A.N. Surti, J.
1. These two appeals are directed by the State of Gujarat against the orders of acquittal passed by the Judicial Magistrate, First Class, Kodinar, who acquitted the respondents-accused for the commission of various offences under the Prohibition Act in Summary Cases Nos. 798 and 799 of 1972. It may be mentioned at this stage that the aforesaid two cases before the learned Magistrate were tried together with the consent of the parties, and common evidence was recorded by the learned Magistrate in respect of both the cases.
2. It was alleged that Accused No. 1 was guilty of possession and consumption of liquor under Section 66(1)(b) of the Bombay Prohibition Act, 1949 and also under Sections 65(A), 68, 81 and 84 of the said Act. It was alleged that Accused No. 2 was guilty of committing an offence punishable under Section 66(i)(b) for consumption (and not for possession) and also guilty of other offences punishable under Sections 84, 85(1)(3) and 81 of the said Act. It was further alleged that Accused Nos. 2 to 8 were guilty of consumption of liquor under Section 66(1)(b) of the prohibtion Act and also under Sections 84-81 of the said Act.
3. The learned Magistrate acquitted all the accused persons for the commission of the alleged offences. It is under these circumstances that the present two appeals are filed in this court.
4. Mr. G.N. Desai, learned public prosecutor appearing for the state gave to me the narration of the prosecution case which has given rise to the present two appeals.
5. It was the prosecution case that respondent No. 2 (original Accused No. 2) at the relevant time was working as District Health Officer at Amreli. At that time respondent No. 3 was also working as a doctor under Respondent No. 2 (original Accused No. 2). Prosecution alleged that complaints were received by the District Magistrate that whenever original Accused No. 2 was going out of Amreli for his duties, he was interested in drinking liquor and was attending drinking parties where liquor used to be consumed.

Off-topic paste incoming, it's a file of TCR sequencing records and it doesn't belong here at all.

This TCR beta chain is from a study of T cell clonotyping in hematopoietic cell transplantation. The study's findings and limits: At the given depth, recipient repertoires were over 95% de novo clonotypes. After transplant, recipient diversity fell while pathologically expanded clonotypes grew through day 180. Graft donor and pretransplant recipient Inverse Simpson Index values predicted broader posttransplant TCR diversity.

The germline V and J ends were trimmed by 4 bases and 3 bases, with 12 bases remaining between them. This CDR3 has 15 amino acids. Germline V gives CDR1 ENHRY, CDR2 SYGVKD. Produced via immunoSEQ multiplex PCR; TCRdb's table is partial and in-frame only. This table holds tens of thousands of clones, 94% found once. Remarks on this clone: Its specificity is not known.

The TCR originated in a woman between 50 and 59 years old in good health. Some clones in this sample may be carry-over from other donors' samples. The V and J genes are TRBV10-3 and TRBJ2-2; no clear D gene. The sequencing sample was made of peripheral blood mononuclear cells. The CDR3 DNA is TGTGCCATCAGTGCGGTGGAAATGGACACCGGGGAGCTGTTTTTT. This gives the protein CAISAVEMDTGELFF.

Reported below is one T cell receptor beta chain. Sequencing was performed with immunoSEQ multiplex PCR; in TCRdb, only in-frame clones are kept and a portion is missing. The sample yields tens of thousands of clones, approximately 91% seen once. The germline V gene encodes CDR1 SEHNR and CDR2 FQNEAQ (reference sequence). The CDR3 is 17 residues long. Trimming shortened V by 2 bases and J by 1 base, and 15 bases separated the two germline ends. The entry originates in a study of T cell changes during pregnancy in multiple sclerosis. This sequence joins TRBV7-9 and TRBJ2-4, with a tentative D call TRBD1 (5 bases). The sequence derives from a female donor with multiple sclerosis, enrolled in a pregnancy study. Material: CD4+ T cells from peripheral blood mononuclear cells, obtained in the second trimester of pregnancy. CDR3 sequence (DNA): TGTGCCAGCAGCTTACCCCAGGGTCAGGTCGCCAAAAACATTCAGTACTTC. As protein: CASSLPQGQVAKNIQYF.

6. On August 1, 1972, the District Magistrate called D.S.P. Amreli and requested him to do the needful in the matter. The D.S.P., Amreli was informed that respondent No. 2 was to visit Kodinar on August 9, 1972. But, it appears that on that day respondent No. 2 did not visit kodinar, but respondent No. 2 went to kodinar on August 3, 1972. In the meanwhile D.S.P., Amreli had contacted the concerned P.S.I., to keep a watch on the Activities of respondent No. 2
7. On the same day, i.e. On August 3, 1972 at about 6-00 P.M. Respondent No. 2 and respondent No. 3 took a Toyato Jeep and went at a distance of 15 km. Away from Kodinar at a place known as 'Ghantwad'. The prosecution alleged that at that place Accused No. 1 was owning a wadi (agricultural farm) along with other persons. It was further alleged that at about 8-30 P.M. On that day, a drinking party was going on, and P.S.I. who had also taken the assistance of a head constable gave a lightening call to the D.S.P. at Amreli, and informed him, about the aforesaid drinking party. The D.S.P., therefore, intimated the same to the District Magistrate.
8. On that very day, the District Magistrate and the D.S.P. in the company of Dy. S.P. And police men along with panchas went towards the scene of offence, and ultimately, reached the spot known as railway crossing at about 11-30 p.m; during the night hours, and there they met the concerned P.S.I., all these officers stopped their vehicles at the aforesaid spot, at a distance of about one mile away from the scene of offence.
9. At the scene of offence, at 0-30 a.m. during night hours, one police constable jumped on a wall in order to enable the officers to reach the exact spot of the scene of offence. All the officers who were there had Actually reached the spot and hence, realising that the accused persons would be caught and apprehended red-handed by responsible officers, they tried to run away. In course of the search, 5 glasses which were smelling of liquor, 2 empty bottles smelling of liquor, 12 empty soda water bottles, and one full bottle containing liquor were found, and the aforesaid articlers were lying near the spot, where the accused persons were apprehended.
10. Thereafter, at about 1-00 a.m. on the night in question, accused persons were taken away at Amreli Hospital. The District Magistrate informed about the incident in question to the Civil Surgeon. The Civil Surgeon, Dr. Dhawan directed his subordinate Dr. D.B. Sheth to examine the accused persons and to take their venous blood.
11. On August 4, 1972, accused parsonswere released on bail.